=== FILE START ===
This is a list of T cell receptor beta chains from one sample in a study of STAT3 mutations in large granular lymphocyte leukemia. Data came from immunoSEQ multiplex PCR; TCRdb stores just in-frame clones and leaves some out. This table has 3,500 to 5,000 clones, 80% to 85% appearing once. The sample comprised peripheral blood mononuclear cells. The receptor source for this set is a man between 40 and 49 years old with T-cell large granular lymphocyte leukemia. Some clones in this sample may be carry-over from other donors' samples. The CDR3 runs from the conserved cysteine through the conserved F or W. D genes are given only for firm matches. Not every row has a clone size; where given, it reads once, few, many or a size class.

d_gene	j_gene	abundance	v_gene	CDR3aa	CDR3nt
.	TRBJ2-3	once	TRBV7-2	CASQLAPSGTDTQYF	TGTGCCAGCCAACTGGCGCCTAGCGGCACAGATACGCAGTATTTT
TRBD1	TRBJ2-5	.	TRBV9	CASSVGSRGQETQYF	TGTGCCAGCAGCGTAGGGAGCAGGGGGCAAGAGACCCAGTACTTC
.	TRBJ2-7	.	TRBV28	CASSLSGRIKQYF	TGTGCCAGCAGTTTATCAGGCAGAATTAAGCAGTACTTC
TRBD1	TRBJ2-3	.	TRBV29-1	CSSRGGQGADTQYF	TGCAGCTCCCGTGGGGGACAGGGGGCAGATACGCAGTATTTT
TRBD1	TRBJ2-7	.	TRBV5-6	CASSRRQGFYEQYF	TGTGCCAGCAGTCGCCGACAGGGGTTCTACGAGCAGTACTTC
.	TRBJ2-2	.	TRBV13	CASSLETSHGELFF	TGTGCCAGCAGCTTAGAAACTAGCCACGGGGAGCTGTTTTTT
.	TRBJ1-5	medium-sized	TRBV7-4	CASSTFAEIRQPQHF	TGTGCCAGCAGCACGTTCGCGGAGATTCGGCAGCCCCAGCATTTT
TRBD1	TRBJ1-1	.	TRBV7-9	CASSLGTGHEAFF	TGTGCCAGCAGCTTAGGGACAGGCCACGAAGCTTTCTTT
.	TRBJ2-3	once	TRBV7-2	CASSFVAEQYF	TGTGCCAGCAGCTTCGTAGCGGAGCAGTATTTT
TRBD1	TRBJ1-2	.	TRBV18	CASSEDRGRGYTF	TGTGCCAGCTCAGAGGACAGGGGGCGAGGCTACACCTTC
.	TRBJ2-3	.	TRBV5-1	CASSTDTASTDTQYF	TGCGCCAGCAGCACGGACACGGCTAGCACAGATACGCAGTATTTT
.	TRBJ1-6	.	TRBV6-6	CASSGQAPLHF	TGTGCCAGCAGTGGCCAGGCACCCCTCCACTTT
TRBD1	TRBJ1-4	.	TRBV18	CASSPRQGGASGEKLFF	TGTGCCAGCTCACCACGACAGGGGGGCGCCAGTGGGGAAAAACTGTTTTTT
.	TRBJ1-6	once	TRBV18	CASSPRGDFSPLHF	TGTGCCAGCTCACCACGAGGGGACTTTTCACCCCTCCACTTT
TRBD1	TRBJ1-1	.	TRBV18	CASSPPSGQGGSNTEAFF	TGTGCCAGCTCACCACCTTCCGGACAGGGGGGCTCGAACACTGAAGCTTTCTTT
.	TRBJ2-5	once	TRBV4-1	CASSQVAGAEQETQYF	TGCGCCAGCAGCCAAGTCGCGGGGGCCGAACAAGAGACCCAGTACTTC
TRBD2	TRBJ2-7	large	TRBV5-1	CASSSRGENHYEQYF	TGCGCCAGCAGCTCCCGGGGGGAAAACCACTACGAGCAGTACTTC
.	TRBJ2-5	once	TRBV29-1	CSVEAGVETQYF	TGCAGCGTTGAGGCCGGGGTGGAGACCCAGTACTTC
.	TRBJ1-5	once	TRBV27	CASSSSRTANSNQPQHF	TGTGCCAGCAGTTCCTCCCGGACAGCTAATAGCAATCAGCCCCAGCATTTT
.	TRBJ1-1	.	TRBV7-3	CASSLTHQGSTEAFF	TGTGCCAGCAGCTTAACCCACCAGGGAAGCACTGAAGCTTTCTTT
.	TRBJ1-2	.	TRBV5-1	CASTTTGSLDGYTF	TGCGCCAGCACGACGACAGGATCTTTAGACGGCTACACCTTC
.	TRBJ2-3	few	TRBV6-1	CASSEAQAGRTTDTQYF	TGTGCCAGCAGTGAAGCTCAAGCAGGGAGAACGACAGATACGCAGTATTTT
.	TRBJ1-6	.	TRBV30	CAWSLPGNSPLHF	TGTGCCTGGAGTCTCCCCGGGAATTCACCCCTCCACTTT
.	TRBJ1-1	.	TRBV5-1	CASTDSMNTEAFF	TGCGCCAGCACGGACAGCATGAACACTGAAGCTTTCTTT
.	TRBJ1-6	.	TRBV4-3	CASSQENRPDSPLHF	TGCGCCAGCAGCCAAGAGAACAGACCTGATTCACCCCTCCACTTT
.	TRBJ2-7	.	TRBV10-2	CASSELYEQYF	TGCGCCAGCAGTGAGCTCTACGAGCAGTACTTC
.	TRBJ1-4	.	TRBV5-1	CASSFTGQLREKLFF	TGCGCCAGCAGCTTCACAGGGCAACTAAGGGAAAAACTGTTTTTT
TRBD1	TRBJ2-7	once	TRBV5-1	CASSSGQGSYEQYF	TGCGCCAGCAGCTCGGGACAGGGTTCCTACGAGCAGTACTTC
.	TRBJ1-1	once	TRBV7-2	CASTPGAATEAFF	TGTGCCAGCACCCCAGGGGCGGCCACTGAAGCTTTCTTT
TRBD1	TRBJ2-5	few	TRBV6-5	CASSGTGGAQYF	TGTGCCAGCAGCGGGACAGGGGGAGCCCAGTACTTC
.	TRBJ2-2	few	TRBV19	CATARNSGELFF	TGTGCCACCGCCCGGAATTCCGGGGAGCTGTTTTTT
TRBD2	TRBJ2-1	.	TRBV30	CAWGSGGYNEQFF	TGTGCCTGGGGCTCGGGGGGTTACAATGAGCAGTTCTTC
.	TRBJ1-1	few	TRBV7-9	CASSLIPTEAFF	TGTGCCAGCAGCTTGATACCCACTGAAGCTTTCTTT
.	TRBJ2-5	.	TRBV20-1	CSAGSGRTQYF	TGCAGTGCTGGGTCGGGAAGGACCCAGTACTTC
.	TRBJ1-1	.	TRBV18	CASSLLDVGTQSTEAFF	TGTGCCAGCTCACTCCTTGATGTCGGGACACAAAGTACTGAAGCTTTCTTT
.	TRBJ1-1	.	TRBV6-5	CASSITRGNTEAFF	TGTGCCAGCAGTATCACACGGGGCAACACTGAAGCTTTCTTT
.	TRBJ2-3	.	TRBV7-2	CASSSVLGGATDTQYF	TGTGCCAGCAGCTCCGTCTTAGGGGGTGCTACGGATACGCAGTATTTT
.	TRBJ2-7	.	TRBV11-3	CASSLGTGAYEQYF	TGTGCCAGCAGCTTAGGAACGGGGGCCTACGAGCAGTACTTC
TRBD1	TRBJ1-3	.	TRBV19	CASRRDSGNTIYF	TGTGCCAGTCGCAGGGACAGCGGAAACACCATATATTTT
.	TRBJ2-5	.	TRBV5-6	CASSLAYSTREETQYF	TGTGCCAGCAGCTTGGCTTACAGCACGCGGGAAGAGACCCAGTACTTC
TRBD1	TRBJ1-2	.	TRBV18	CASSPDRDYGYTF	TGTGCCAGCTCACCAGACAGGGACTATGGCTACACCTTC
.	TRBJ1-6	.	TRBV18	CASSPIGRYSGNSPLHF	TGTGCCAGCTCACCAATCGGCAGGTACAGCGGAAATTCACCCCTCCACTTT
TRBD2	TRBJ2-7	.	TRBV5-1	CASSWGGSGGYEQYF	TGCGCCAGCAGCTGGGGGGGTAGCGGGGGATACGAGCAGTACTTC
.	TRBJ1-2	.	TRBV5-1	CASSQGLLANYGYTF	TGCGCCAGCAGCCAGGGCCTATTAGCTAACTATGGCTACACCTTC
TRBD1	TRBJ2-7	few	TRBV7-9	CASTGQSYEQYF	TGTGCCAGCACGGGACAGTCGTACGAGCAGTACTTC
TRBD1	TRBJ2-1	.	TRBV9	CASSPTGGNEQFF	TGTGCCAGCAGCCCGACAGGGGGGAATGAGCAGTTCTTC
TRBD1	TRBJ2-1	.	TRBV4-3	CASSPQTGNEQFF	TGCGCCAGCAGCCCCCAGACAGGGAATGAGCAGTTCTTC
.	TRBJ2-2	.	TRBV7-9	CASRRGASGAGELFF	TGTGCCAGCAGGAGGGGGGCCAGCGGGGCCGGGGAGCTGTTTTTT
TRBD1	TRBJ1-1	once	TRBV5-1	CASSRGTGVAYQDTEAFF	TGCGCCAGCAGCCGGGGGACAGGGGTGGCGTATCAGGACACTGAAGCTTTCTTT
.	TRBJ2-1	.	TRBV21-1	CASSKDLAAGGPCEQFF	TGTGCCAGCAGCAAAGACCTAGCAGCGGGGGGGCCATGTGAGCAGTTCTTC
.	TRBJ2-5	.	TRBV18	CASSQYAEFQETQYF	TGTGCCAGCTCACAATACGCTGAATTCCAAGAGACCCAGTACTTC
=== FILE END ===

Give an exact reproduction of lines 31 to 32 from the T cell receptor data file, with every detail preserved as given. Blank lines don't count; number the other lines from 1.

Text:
.	TRBJ1-1	once	TRBV7-2	CASTPGAATEAFF	TGTGCCAGCACCCCAGGGGCGGCCACTGAAGCTTTCTTT
TRBD1	TRBJ2-5	few	TRBV6-5	CASSGTGGAQYF	TGTGCCAGCAGCGGGACAGGGGGAGCCCAGTACTTC